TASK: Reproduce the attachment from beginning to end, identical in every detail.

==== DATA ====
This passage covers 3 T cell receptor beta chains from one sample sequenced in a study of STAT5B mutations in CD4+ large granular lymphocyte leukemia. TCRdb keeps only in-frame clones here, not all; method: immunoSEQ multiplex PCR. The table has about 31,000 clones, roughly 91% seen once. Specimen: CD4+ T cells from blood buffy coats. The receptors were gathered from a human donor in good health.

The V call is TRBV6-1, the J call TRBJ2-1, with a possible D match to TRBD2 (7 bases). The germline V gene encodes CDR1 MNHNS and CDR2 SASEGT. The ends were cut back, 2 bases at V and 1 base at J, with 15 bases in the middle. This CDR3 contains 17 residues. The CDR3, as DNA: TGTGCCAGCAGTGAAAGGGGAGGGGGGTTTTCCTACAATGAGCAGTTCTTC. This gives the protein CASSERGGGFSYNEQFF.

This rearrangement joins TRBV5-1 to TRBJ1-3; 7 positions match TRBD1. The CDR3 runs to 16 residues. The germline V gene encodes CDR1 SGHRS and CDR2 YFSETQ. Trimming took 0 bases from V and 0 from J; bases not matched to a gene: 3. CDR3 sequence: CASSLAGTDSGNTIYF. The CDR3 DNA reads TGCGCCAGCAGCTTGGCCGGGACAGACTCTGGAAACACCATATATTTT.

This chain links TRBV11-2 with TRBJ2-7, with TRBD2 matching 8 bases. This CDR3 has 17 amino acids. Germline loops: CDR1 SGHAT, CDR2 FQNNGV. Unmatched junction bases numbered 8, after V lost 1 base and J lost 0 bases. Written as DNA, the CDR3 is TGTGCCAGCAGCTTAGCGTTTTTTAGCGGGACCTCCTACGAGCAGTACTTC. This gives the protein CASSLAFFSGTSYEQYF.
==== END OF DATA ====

This passage covers 3 T cell receptor beta chains from one sample sequenced in a study of STAT5B mutations in CD4+ large granular lymphocyte leukemia. TCRdb keeps only in-frame clones here, not all; method: immunoSEQ multiplex PCR. The table has about 31,000 clones, roughly 91% seen once. Specimen: CD4+ T cells from blood buffy coats. The receptors were gathered from a human donor in good health.

The V call is TRBV6-1, the J call TRBJ2-1, with a possible D match to TRBD2 (7 bases). The germline V gene encodes CDR1 MNHNS and CDR2 SASEGT. The ends were cut back, 2 bases at V and 1 base at J, with 15 bases in the middle. This CDR3 contains 17 residues. The CDR3, as DNA: TGTGCCAGCAGTGAAAGGGGAGGGGGGTTTTCCTACAATGAGCAGTTCTTC. This gives the protein CASSERGGGFSYNEQFF.

This rearrangement joins TRBV5-1 to TRBJ1-3; 7 positions match TRBD1. The CDR3 runs to 16 residues. The germline V gene encodes CDR1 SGHRS and CDR2 YFSETQ. Trimming took 0 bases from V and 0 from J; bases not matched to a gene: 3. CDR3 sequence: CASSLAGTDSGNTIYF. The CDR3 DNA reads TGCGCCAGCAGCTTGGCCGGGACAGACTCTGGAAACACCATATATTTT.

This chain links TRBV11-2 with TRBJ2-7, with TRBD2 matching 8 bases. This CDR3 has 17 amino acids. Germline loops: CDR1 SGHAT, CDR2 FQNNGV. Unmatched junction bases numbered 8, after V lost 1 base and J lost 0 bases. Written as DNA, the CDR3 is TGTGCCAGCAGCTTAGCGTTTTTTAGCGGGACCTCCTACGAGCAGTACTTC. This gives the protein CASSLAFFSGTSYEQYF.